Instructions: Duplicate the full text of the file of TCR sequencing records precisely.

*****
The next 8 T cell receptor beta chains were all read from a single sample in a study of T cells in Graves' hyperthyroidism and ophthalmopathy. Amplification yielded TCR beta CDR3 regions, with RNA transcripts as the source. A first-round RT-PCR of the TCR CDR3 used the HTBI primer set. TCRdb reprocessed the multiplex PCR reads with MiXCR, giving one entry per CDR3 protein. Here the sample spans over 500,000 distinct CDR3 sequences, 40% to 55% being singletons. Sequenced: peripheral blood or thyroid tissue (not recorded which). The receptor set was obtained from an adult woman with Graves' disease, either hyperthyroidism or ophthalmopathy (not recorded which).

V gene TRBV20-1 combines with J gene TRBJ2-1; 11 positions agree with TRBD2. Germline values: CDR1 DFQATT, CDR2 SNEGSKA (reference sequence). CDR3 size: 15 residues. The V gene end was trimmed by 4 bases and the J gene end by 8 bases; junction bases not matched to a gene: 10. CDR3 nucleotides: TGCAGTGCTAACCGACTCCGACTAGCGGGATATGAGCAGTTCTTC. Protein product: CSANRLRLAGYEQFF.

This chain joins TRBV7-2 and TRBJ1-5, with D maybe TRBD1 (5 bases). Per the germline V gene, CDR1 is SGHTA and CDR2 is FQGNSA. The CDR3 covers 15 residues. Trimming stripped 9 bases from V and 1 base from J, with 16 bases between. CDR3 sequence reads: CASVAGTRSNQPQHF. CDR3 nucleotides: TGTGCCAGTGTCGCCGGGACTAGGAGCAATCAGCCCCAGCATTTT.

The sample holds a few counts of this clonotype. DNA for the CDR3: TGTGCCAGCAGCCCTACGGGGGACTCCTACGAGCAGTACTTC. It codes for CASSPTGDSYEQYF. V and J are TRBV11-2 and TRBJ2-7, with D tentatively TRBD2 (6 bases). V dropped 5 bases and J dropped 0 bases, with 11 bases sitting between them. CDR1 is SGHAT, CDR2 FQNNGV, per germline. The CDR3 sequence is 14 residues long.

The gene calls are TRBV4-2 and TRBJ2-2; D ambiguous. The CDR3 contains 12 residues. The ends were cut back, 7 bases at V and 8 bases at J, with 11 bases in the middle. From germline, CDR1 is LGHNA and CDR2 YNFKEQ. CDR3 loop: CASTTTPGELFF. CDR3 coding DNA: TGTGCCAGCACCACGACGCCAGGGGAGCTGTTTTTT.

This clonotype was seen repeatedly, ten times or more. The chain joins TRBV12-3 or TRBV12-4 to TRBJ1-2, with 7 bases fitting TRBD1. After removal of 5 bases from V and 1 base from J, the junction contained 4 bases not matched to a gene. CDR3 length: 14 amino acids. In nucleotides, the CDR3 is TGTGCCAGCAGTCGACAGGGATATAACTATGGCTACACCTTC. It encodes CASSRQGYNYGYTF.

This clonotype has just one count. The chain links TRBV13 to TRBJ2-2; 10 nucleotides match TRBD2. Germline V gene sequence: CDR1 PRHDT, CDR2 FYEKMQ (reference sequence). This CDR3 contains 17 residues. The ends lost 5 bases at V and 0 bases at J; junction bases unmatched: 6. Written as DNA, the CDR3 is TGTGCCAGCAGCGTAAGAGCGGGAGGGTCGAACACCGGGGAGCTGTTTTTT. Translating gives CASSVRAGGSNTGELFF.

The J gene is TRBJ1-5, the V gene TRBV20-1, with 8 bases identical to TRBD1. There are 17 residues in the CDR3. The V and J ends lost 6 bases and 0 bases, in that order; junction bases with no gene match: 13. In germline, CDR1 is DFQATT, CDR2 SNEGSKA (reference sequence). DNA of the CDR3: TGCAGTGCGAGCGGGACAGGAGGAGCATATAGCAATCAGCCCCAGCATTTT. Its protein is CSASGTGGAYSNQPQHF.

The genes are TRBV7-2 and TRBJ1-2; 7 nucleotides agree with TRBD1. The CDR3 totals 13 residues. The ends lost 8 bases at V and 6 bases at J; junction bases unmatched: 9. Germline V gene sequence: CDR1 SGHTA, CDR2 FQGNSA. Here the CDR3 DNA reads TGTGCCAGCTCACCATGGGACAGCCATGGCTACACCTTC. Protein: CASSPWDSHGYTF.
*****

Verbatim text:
The next 8 T cell receptor beta chains were all read from a single sample in a study of T cells in Graves' hyperthyroidism and ophthalmopathy. Amplification yielded TCR beta CDR3 regions, with RNA transcripts as the source. A first-round RT-PCR of the TCR CDR3 used the HTBI primer set. TCRdb reprocessed the multiplex PCR reads with MiXCR, giving one entry per CDR3 protein. Here the sample spans over 500,000 distinct CDR3 sequences, 40% to 55% being singletons. Sequenced: peripheral blood or thyroid tissue (not recorded which). The receptor set was obtained from an adult woman with Graves' disease, either hyperthyroidism or ophthalmopathy (not recorded which).

V gene TRBV20-1 combines with J gene TRBJ2-1; 11 positions agree with TRBD2. Germline values: CDR1 DFQATT, CDR2 SNEGSKA (reference sequence). CDR3 size: 15 residues. The V gene end was trimmed by 4 bases and the J gene end by 8 bases; junction bases not matched to a gene: 10. CDR3 nucleotides: TGCAGTGCTAACCGACTCCGACTAGCGGGATATGAGCAGTTCTTC. Protein product: CSANRLRLAGYEQFF.

This chain joins TRBV7-2 and TRBJ1-5, with D maybe TRBD1 (5 bases). Per the germline V gene, CDR1 is SGHTA and CDR2 is FQGNSA. The CDR3 covers 15 residues. Trimming stripped 9 bases from V and 1 base from J, with 16 bases between. CDR3 sequence reads: CASVAGTRSNQPQHF. CDR3 nucleotides: TGTGCCAGTGTCGCCGGGACTAGGAGCAATCAGCCCCAGCATTTT.

The sample holds a few counts of this clonotype. DNA for the CDR3: TGTGCCAGCAGCCCTACGGGGGACTCCTACGAGCAGTACTTC. It codes for CASSPTGDSYEQYF. V and J are TRBV11-2 and TRBJ2-7, with D tentatively TRBD2 (6 bases). V dropped 5 bases and J dropped 0 bases, with 11 bases sitting between them. CDR1 is SGHAT, CDR2 FQNNGV, per germline. The CDR3 sequence is 14 residues long.

The gene calls are TRBV4-2 and TRBJ2-2; D ambiguous. The CDR3 contains 12 residues. The ends were cut back, 7 bases at V and 8 bases at J, with 11 bases in the middle. From germline, CDR1 is LGHNA and CDR2 YNFKEQ. CDR3 loop: CASTTTPGELFF. CDR3 coding DNA: TGTGCCAGCACCACGACGCCAGGGGAGCTGTTTTTT.

This clonotype was seen repeatedly, ten times or more. The chain joins TRBV12-3 or TRBV12-4 to TRBJ1-2, with 7 bases fitting TRBD1. After removal of 5 bases from V and 1 base from J, the junction contained 4 bases not matched to a gene. CDR3 length: 14 amino acids. In nucleotides, the CDR3 is TGTGCCAGCAGTCGACAGGGATATAACTATGGCTACACCTTC. It encodes CASSRQGYNYGYTF.

This clonotype has just one count. The chain links TRBV13 to TRBJ2-2; 10 nucleotides match TRBD2. Germline V gene sequence: CDR1 PRHDT, CDR2 FYEKMQ (reference sequence). This CDR3 contains 17 residues. The ends lost 5 bases at V and 0 bases at J; junction bases unmatched: 6. Written as DNA, the CDR3 is TGTGCCAGCAGCGTAAGAGCGGGAGGGTCGAACACCGGGGAGCTGTTTTTT. Translating gives CASSVRAGGSNTGELFF.

The J gene is TRBJ1-5, the V gene TRBV20-1, with 8 bases identical to TRBD1. There are 17 residues in the CDR3. The V and J ends lost 6 bases and 0 bases, in that order; junction bases with no gene match: 13. In germline, CDR1 is DFQATT, CDR2 SNEGSKA (reference sequence). DNA of the CDR3: TGCAGTGCGAGCGGGACAGGAGGAGCATATAGCAATCAGCCCCAGCATTTT. Its protein is CSASGTGGAYSNQPQHF.

The genes are TRBV7-2 and TRBJ1-2; 7 nucleotides agree with TRBD1. The CDR3 totals 13 residues. The ends lost 8 bases at V and 6 bases at J; junction bases unmatched: 9. Germline V gene sequence: CDR1 SGHTA, CDR2 FQGNSA. Here the CDR3 DNA reads TGTGCCAGCTCACCATGGGACAGCCATGGCTACACCTTC. Protein: CASSPWDSHGYTF.